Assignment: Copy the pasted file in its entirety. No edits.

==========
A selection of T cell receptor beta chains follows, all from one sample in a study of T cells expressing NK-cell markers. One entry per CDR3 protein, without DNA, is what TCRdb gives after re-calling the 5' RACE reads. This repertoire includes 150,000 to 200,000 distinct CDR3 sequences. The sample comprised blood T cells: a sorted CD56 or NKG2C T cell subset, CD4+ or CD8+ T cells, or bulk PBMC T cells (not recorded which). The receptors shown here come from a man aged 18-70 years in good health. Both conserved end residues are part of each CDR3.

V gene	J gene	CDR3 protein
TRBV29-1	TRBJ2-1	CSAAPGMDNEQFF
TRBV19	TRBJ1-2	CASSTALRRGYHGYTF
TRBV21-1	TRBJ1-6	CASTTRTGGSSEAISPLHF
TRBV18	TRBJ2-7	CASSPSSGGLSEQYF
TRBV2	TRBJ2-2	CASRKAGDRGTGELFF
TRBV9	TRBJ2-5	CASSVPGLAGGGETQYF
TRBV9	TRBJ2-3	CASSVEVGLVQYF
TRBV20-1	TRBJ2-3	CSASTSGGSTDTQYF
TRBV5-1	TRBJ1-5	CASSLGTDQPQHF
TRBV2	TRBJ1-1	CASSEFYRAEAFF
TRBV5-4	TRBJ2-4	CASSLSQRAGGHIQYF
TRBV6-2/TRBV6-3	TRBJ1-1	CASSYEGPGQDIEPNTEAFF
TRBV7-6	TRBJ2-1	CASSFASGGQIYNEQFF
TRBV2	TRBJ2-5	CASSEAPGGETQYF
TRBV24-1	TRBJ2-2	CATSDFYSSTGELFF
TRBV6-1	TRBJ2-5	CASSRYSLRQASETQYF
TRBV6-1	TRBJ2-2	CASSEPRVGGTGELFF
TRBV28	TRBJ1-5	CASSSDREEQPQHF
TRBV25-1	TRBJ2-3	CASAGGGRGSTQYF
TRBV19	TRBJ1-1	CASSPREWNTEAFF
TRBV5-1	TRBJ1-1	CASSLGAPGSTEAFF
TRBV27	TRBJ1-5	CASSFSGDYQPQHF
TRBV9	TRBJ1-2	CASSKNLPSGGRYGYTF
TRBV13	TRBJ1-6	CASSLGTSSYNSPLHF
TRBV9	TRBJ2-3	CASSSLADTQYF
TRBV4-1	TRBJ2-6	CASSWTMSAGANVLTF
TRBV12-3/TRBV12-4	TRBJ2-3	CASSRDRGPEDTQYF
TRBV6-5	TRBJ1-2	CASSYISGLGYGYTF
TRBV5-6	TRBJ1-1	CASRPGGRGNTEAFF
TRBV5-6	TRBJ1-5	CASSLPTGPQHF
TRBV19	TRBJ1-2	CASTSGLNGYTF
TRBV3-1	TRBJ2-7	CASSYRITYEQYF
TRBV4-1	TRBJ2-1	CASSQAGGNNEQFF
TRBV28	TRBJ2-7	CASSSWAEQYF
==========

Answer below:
A selection of T cell receptor beta chains follows, all from one sample in a study of T cells expressing NK-cell markers. One entry per CDR3 protein, without DNA, is what TCRdb gives after re-calling the 5' RACE reads. This repertoire includes 150,000 to 200,000 distinct CDR3 sequences. The sample comprised blood T cells: a sorted CD56 or NKG2C T cell subset, CD4+ or CD8+ T cells, or bulk PBMC T cells (not recorded which). The receptors shown here come from a man aged 18-70 years in good health. Both conserved end residues are part of each CDR3.

V gene	J gene	CDR3 protein
TRBV29-1	TRBJ2-1	CSAAPGMDNEQFF
TRBV19	TRBJ1-2	CASSTALRRGYHGYTF
TRBV21-1	TRBJ1-6	CASTTRTGGSSEAISPLHF
TRBV18	TRBJ2-7	CASSPSSGGLSEQYF
TRBV2	TRBJ2-2	CASRKAGDRGTGELFF
TRBV9	TRBJ2-5	CASSVPGLAGGGETQYF
TRBV9	TRBJ2-3	CASSVEVGLVQYF
TRBV20-1	TRBJ2-3	CSASTSGGSTDTQYF
TRBV5-1	TRBJ1-5	CASSLGTDQPQHF
TRBV2	TRBJ1-1	CASSEFYRAEAFF
TRBV5-4	TRBJ2-4	CASSLSQRAGGHIQYF
TRBV6-2/TRBV6-3	TRBJ1-1	CASSYEGPGQDIEPNTEAFF
TRBV7-6	TRBJ2-1	CASSFASGGQIYNEQFF
TRBV2	TRBJ2-5	CASSEAPGGETQYF
TRBV24-1	TRBJ2-2	CATSDFYSSTGELFF
TRBV6-1	TRBJ2-5	CASSRYSLRQASETQYF
TRBV6-1	TRBJ2-2	CASSEPRVGGTGELFF
TRBV28	TRBJ1-5	CASSSDREEQPQHF
TRBV25-1	TRBJ2-3	CASAGGGRGSTQYF
TRBV19	TRBJ1-1	CASSPREWNTEAFF
TRBV5-1	TRBJ1-1	CASSLGAPGSTEAFF
TRBV27	TRBJ1-5	CASSFSGDYQPQHF
TRBV9	TRBJ1-2	CASSKNLPSGGRYGYTF
TRBV13	TRBJ1-6	CASSLGTSSYNSPLHF
TRBV9	TRBJ2-3	CASSSLADTQYF
TRBV4-1	TRBJ2-6	CASSWTMSAGANVLTF
TRBV12-3/TRBV12-4	TRBJ2-3	CASSRDRGPEDTQYF
TRBV6-5	TRBJ1-2	CASSYISGLGYGYTF
TRBV5-6	TRBJ1-1	CASRPGGRGNTEAFF
TRBV5-6	TRBJ1-5	CASSLPTGPQHF
TRBV19	TRBJ1-2	CASTSGLNGYTF
TRBV3-1	TRBJ2-7	CASSYRITYEQYF
TRBV4-1	TRBJ2-1	CASSQAGGNNEQFF
TRBV28	TRBJ2-7	CASSSWAEQYF